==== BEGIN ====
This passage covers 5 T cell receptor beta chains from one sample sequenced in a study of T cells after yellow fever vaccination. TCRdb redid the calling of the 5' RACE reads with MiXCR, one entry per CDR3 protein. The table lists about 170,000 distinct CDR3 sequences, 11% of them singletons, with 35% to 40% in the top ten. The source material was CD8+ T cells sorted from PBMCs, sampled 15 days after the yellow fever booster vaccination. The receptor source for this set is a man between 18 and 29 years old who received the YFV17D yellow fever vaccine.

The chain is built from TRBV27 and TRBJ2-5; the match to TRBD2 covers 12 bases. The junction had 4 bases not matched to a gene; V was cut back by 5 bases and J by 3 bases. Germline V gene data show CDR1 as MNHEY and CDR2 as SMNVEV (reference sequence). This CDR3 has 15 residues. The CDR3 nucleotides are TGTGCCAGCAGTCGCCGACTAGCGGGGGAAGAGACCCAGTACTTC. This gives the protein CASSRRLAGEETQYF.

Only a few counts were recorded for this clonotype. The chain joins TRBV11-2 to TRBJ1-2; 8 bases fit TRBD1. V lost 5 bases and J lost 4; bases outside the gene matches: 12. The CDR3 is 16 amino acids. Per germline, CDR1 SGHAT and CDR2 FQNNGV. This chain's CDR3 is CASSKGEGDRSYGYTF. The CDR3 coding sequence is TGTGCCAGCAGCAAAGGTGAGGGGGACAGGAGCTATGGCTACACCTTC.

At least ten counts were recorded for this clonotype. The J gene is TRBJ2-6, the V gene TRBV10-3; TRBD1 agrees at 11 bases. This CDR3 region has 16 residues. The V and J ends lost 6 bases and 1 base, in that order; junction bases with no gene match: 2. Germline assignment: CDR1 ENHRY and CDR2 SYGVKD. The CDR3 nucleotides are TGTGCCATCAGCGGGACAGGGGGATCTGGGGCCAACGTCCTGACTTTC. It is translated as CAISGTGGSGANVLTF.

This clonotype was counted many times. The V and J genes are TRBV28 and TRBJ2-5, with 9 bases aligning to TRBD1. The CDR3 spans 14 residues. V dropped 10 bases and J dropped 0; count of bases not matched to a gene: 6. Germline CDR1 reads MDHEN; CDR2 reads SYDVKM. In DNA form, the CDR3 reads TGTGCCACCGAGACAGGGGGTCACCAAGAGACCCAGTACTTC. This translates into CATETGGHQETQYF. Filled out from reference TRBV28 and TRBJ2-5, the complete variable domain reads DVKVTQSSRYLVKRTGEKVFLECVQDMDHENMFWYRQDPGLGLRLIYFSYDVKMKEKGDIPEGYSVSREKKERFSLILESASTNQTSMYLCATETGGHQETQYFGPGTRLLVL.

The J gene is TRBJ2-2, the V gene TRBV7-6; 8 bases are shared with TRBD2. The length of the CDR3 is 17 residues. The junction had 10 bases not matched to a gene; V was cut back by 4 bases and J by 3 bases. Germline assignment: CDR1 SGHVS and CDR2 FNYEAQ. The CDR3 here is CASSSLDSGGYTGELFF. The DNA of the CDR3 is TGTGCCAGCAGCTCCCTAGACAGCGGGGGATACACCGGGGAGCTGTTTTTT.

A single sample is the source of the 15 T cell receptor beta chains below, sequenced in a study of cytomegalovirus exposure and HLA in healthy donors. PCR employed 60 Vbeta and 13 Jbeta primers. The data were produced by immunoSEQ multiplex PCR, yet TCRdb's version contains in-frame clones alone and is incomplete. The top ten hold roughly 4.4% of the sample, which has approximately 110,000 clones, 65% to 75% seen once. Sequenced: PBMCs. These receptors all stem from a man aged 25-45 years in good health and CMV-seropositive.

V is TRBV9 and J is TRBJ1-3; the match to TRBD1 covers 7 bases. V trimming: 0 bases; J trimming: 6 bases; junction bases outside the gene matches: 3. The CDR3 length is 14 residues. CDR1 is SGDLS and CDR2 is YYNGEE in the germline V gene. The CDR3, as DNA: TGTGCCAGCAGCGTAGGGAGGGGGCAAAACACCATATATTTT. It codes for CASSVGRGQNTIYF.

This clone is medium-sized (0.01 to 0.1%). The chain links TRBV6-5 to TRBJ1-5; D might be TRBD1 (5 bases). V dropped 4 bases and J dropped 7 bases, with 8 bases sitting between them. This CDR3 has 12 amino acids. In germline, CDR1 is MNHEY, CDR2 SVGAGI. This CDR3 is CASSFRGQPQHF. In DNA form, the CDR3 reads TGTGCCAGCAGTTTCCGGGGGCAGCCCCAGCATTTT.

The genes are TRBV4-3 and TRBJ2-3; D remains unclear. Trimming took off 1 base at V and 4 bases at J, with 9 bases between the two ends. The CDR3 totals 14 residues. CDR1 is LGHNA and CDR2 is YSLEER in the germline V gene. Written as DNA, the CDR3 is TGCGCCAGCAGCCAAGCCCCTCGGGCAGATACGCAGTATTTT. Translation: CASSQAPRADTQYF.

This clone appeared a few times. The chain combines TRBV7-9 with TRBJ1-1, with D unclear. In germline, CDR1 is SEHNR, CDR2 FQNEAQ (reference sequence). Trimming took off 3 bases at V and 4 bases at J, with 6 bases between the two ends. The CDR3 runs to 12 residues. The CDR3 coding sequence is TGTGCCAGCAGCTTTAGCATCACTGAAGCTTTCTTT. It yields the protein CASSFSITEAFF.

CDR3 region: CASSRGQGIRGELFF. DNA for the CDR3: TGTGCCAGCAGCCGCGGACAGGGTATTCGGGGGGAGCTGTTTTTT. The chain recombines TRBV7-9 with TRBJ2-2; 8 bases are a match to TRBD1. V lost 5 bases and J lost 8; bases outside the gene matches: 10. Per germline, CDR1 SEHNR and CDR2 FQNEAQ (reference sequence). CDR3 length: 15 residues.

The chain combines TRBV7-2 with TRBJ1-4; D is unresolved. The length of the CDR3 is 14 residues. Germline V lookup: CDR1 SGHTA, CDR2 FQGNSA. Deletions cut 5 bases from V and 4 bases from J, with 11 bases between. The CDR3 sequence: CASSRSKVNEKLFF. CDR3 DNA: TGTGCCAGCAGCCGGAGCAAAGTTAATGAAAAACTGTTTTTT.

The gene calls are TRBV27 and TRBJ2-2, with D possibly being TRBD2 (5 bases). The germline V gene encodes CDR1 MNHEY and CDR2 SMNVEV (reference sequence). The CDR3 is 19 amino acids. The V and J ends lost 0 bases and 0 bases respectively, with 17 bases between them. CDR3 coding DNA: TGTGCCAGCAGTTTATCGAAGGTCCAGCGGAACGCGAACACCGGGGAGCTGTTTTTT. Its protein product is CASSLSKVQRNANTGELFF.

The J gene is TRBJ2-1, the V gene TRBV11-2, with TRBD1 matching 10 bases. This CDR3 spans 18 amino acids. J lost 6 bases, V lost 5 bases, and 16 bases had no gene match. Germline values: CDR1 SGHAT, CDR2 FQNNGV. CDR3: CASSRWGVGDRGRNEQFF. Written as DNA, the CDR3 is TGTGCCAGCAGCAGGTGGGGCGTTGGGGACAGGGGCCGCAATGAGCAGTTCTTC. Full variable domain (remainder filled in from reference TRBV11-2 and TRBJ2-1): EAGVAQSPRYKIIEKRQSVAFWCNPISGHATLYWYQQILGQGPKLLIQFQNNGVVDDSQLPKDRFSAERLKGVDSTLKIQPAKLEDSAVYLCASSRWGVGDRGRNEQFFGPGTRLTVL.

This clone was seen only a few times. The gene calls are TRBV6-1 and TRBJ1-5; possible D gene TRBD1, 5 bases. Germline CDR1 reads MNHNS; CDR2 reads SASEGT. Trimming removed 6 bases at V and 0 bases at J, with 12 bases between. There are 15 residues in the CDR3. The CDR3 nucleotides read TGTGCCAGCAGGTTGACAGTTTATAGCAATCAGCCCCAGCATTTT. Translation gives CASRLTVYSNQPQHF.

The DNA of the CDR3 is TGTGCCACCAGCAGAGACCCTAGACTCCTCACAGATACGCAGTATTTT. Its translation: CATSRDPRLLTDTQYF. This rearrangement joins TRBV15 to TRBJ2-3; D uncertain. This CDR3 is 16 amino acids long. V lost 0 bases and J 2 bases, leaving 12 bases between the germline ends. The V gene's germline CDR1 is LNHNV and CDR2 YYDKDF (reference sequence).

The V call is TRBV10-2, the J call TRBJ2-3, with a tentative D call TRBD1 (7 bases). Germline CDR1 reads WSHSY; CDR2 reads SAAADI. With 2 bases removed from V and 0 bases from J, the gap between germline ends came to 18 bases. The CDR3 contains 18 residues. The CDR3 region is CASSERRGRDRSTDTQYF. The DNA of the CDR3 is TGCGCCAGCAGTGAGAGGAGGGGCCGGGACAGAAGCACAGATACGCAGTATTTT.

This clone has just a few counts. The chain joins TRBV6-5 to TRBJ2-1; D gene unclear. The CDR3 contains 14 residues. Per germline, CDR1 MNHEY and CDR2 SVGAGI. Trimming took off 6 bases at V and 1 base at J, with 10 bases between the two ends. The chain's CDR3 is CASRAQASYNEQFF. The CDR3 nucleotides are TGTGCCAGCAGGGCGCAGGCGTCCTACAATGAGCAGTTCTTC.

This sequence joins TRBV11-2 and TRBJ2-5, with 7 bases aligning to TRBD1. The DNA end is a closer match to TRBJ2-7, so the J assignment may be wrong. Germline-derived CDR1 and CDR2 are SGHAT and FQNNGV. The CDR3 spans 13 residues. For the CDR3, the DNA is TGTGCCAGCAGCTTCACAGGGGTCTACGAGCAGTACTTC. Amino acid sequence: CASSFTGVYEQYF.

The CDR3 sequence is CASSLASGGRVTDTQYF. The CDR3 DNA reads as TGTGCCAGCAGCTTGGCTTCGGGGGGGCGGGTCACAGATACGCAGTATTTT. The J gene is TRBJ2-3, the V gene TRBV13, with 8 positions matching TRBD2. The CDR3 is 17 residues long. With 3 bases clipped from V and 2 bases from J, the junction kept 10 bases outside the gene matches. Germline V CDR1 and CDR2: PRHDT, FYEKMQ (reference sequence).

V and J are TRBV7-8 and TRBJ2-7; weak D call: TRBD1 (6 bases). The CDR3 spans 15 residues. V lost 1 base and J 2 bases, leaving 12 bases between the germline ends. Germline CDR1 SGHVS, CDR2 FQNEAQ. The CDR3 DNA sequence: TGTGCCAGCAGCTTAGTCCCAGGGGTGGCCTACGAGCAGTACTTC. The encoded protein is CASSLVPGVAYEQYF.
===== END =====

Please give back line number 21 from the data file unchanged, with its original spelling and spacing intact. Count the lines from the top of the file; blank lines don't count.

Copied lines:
The CDR3 sequence is CASSLASGGRVTDTQYF. The CDR3 DNA reads as TGTGCCAGCAGCTTGGCTTCGGGGGGGCGGGTCACAGATACGCAGTATTTT. The J gene is TRBJ2-3, the V gene TRBV13, with 8 positions matching TRBD2. The CDR3 is 17 residues long. With 3 bases clipped from V and 2 bases from J, the junction kept 10 bases outside the gene matches. Germline V CDR1 and CDR2: PRHDT, FYEKMQ (reference sequence).